Unmarried couples who separate often don’t realise that their legal position is not the same as couples that are divorcing. It is a constant surprise that many clients still believe there is some sort of ‘common law right as husband and wife’ – this is known as the ‘common law myth’ and there is no such concept in English law.
The law that applies to any disagreement can be far more complicated for unmarried couples who separate than for those who are married. Unmarried disputes will focus on the property owned by one or both of the parties and this is governed by Trusts Law and The Law of Property Act 1925… legislation that is almost 100 years old! The only other issue arising out of an unmarried separation that can be resolved by the court are regarding financial and physical arrangements for the parties’ children (to include their maintenance and issues of parental responsibility).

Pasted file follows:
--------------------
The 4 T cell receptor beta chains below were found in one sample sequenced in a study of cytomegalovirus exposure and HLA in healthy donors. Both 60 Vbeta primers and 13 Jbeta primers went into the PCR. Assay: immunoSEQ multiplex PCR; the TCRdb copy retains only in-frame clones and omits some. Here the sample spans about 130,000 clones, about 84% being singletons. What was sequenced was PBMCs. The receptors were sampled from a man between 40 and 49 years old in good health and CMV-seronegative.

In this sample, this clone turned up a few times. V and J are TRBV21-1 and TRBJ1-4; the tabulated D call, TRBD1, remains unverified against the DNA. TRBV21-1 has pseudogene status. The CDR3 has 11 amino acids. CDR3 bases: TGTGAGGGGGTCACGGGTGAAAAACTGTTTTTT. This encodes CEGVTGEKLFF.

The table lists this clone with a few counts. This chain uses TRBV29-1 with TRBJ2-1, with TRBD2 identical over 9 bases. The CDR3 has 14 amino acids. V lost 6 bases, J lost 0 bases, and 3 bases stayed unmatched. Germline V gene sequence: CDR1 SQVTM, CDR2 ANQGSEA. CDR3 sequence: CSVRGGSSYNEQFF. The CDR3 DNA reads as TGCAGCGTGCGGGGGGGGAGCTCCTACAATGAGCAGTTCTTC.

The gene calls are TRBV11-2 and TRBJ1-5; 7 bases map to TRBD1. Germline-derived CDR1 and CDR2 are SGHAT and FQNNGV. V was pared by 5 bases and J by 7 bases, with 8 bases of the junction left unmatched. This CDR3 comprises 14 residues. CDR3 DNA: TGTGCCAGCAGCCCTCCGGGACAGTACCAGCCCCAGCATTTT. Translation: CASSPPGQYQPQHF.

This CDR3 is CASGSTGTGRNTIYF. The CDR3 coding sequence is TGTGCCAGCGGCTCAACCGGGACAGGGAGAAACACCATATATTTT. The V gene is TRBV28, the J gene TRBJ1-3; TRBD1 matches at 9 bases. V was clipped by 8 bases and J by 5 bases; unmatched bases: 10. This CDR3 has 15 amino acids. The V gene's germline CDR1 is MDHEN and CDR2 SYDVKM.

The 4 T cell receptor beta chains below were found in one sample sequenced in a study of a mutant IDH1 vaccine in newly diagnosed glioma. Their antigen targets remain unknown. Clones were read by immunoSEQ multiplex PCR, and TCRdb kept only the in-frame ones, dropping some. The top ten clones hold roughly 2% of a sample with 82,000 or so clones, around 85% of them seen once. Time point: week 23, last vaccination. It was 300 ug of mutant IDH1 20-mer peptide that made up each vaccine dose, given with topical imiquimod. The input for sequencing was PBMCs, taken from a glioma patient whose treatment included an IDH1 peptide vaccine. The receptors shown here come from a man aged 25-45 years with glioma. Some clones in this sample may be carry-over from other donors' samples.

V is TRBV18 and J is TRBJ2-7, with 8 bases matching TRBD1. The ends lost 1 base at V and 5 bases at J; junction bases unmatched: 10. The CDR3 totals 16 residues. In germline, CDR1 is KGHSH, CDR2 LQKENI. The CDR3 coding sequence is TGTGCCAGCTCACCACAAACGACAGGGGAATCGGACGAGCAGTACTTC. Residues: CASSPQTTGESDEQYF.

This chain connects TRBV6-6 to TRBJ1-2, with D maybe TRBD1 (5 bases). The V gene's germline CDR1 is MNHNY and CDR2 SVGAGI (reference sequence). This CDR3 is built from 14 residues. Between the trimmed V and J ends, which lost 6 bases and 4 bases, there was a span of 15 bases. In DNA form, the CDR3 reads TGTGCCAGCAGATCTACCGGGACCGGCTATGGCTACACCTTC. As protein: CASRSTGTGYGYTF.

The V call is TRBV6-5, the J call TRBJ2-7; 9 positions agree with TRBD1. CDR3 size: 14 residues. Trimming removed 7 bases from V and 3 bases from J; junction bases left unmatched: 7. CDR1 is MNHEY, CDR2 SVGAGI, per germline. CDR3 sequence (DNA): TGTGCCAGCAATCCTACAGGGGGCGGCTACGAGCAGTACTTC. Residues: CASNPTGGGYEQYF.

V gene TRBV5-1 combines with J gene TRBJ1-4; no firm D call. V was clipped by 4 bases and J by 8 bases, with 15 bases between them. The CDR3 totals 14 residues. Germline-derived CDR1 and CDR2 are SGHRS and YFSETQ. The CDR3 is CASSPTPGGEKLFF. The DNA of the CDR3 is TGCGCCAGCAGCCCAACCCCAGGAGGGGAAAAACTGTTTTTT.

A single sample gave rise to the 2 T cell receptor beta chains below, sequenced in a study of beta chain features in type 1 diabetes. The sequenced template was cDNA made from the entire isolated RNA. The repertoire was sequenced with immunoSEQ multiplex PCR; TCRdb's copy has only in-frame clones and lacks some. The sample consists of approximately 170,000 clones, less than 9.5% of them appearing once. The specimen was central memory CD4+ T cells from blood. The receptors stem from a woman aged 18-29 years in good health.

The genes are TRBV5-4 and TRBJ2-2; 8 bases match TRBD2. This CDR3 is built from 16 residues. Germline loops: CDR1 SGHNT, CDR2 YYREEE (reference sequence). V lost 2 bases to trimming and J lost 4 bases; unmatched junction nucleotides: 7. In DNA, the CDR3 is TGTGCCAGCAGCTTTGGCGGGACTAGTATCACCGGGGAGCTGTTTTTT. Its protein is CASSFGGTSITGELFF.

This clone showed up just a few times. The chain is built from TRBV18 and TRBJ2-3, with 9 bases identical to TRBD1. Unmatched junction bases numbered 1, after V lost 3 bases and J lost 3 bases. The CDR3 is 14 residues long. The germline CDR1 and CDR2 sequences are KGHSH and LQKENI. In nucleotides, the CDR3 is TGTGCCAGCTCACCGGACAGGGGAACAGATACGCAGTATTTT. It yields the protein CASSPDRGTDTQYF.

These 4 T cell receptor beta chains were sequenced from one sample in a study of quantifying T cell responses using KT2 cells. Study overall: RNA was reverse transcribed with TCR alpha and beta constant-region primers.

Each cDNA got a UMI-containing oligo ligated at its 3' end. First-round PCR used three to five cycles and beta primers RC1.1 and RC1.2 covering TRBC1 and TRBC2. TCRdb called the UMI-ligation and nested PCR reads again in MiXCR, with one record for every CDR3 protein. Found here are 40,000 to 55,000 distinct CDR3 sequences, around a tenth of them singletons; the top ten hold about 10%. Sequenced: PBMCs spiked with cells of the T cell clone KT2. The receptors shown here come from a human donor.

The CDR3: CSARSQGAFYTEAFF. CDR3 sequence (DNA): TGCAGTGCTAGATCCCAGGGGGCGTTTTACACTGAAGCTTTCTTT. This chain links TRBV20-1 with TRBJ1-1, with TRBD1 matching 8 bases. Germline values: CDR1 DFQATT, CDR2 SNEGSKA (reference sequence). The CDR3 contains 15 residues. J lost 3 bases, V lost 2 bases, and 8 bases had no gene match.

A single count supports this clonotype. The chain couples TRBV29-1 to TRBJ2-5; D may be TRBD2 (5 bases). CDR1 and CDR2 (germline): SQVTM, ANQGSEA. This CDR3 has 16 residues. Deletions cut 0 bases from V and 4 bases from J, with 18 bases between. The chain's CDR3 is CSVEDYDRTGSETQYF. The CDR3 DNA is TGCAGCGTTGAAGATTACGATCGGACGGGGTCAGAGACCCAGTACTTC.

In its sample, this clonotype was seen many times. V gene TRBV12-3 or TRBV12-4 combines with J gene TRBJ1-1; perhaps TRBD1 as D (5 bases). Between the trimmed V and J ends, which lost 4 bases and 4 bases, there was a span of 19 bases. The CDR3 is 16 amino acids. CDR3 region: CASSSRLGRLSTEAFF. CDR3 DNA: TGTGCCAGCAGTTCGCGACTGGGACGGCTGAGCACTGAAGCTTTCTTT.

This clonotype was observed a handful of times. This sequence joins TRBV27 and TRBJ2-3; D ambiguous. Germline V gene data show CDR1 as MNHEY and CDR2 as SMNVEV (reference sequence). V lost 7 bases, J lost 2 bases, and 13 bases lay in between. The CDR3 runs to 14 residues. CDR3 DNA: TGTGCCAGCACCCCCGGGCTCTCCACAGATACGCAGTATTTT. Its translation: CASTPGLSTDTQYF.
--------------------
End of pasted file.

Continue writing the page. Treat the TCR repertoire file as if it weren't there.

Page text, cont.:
Therefore, if you are about to, or have come out of a relationship and you were not married and there are issues in relation to property and or children matters it is extremely important that you obtain legal advice.
One way couples can protect themselves against future disputes about property or children is by entering into a cohabitation agreement. These agreements will incorporate and provide for division of property, financial provision for the children and the children’s physical arrangements from the outset. Obviously these agreements should be reviewed regularly to ensure they take account of changes in the life of the parties. As with prenuptial and postnuptial agreements, cohabitation agreements are not binding on the court (except in relation to property). However, these agreements serve to provide the court with a view of the parties’ original intentions and as a result, they can be quite persuasive.
If you would like advice on unmarried separation or cohabitation agreements, please contact Thomas Mansfield Family Law…